CARTEL D’ALCOVE L. XV LeLoutre A Paris Ca. 1750 France

Cartel & console clocks


Circa 1750


The eight-day, spring-driven brass movement has circular plates and a going train only, with anchor escapement and short silk-suspended pendulum. The quarter pull repeat is activated by pulling a chord to the side of the clock. The repeat spring in its fixed spring barrel is unusually situated on the front plate. It indicates the hours fully on a bell, followed by the quarter hours with a single stroke. The backplate is signed LE LOUTRE A PARIS.

The circular white enamelled dial has a Roman chapter ring with Arabic quarter-hour, five-minute and minute divisions. The time is indicated by a pair of period pierced and engraved gilt-brass hands. Above the XII is a regulation arbor which controls the length of the silk suspension wire. The maker has signed the clock around the middle of the dial: LE LOUTRE A PARIS.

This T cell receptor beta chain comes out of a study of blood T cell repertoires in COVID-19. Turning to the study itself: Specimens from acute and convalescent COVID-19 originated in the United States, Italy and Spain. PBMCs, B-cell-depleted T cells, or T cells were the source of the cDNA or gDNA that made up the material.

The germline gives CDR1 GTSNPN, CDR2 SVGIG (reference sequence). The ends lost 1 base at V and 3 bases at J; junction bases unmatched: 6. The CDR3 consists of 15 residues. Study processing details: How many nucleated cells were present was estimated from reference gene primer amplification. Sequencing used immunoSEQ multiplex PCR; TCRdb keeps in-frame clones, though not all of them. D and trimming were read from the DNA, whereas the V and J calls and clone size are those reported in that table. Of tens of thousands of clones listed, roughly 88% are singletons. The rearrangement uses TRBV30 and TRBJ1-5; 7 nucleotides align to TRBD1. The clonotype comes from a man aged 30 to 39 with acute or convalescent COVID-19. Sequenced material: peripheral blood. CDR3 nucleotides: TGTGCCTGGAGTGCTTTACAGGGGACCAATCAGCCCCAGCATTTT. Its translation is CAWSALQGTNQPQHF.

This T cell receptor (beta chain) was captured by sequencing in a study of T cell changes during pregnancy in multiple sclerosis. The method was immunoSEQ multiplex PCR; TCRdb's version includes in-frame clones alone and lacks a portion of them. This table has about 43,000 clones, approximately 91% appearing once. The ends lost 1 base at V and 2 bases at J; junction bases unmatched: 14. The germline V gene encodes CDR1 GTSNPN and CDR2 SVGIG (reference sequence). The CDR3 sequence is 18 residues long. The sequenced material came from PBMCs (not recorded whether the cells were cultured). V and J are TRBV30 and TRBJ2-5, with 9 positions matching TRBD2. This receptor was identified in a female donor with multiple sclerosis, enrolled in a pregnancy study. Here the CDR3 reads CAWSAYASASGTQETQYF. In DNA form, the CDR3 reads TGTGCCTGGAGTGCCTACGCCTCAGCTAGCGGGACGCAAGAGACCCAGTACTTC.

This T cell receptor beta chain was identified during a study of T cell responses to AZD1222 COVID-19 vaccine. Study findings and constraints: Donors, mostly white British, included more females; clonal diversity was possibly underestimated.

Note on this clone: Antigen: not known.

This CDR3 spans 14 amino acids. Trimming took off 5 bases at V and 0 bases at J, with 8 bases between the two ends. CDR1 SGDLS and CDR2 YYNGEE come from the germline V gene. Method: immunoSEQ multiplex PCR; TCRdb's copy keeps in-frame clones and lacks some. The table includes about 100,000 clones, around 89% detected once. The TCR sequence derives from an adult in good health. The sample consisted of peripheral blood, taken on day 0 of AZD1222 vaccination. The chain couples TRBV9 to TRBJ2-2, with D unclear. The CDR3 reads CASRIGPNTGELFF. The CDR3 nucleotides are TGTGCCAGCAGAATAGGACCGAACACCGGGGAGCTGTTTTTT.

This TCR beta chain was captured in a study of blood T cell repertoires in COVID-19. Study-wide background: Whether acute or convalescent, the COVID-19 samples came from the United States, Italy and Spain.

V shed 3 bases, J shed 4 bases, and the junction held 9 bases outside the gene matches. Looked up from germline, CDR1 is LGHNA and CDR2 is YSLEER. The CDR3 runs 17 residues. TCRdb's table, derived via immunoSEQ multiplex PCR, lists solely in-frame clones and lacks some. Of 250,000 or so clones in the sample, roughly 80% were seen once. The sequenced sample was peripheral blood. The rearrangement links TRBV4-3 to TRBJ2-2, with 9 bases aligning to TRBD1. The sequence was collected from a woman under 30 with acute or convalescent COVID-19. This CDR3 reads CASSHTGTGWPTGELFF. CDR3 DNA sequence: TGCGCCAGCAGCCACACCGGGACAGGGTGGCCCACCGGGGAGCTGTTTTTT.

The firegilt brass case has the typical asymmetric shape of the Louis XV period and is embellished by floral and leaf motifs. The dial is protected by a convex glass set in a gilt-brass bezel. Below the dial is a pendulum aperture, whilst there are sound frets to the sides. The clock is surmounted by ribbon bows, one of which functions as the suspension eye.

Duration eight days

Height 26 cm
Width 18,5 cm.

Tardy, Dictionnaire des Horlogers Français, Paris, 1971, pp. 367/68.

The maker:
François LeLoutre had his workshop in Paris, where he became a master clockmaker 1741. He worked at the following addresses: 1748 in the Rue Richelieu, 1766 in the Rue de l’Arbre-Sec, in 1769 in the Rue de l’Echelle where he also got married; 1772, Rue St. Nicaise, 1778-83 Cour des Tuileries. He became Horloger du Roi in 1754.


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